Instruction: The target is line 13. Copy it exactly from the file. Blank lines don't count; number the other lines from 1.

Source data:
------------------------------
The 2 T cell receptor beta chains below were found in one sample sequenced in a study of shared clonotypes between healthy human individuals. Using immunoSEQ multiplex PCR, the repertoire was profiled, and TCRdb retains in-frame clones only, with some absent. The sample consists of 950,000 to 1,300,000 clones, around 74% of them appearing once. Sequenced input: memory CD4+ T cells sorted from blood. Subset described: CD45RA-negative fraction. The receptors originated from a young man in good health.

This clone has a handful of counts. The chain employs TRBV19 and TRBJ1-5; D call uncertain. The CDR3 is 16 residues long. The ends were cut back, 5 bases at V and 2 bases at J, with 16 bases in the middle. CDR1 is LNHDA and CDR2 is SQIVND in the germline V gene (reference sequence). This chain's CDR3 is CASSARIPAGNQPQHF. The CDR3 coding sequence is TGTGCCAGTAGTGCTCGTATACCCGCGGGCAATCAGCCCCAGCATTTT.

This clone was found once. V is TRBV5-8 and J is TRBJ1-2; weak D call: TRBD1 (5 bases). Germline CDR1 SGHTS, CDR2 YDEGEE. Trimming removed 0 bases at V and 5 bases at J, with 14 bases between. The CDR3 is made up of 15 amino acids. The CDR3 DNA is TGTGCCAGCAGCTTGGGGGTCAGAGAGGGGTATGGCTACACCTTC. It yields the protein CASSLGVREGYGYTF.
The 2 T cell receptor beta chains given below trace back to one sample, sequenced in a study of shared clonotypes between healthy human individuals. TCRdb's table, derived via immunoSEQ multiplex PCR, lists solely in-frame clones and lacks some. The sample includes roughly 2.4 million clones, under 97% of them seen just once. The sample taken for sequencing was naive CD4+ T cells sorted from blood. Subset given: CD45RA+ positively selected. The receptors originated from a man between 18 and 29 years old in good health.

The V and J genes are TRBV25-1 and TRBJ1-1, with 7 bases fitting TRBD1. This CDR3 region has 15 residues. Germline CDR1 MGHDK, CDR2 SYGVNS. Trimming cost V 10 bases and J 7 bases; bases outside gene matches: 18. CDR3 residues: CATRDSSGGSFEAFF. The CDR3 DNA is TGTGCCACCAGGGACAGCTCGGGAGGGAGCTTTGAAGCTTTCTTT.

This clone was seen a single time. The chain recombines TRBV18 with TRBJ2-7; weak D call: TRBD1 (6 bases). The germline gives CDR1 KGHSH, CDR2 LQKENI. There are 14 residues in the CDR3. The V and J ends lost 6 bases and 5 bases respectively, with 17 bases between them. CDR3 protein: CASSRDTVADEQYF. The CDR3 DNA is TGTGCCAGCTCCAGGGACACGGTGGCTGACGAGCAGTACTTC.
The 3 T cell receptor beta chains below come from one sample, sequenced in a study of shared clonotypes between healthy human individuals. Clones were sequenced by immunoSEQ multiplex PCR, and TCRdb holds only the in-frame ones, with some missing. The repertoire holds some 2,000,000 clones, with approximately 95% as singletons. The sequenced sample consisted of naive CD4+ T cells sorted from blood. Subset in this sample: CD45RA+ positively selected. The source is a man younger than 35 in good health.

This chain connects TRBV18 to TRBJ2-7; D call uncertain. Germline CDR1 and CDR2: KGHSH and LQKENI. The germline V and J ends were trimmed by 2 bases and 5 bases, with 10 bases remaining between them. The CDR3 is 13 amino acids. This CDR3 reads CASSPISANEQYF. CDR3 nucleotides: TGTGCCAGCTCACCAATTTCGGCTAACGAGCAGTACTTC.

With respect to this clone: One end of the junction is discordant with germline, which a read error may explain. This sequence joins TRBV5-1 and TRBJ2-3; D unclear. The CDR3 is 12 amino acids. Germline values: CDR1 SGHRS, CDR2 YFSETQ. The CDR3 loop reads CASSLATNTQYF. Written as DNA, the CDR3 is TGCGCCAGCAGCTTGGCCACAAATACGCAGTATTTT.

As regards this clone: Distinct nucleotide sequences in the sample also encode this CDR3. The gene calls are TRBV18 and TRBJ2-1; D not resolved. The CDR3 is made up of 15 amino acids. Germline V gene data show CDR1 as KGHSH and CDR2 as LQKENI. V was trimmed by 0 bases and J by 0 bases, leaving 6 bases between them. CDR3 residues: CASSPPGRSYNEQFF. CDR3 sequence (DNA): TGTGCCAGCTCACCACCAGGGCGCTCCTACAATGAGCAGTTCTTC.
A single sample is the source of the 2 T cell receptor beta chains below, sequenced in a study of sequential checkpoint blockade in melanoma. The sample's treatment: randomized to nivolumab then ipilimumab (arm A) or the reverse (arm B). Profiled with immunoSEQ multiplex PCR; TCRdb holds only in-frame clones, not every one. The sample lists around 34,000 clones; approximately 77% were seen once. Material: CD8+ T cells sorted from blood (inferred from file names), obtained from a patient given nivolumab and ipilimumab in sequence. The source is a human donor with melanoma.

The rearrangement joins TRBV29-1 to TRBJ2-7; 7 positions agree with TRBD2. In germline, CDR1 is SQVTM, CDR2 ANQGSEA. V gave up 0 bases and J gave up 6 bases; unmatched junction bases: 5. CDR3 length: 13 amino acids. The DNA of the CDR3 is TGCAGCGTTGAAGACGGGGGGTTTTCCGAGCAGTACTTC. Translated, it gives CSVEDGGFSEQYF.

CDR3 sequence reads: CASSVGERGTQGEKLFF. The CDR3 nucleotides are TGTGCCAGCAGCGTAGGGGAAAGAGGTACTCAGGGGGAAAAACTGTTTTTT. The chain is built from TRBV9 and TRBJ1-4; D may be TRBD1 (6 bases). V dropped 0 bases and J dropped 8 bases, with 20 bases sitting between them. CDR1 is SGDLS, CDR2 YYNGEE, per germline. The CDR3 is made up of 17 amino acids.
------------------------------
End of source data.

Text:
CDR3 sequence reads: CASSVGERGTQGEKLFF. The CDR3 nucleotides are TGTGCCAGCAGCGTAGGGGAAAGAGGTACTCAGGGGGAAAAACTGTTTTTT. The chain is built from TRBV9 and TRBJ1-4; D may be TRBD1 (6 bases). V dropped 0 bases and J dropped 8 bases, with 20 bases sitting between them. CDR1 is SGDLS, CDR2 YYNGEE, per germline. The CDR3 is made up of 17 amino acids.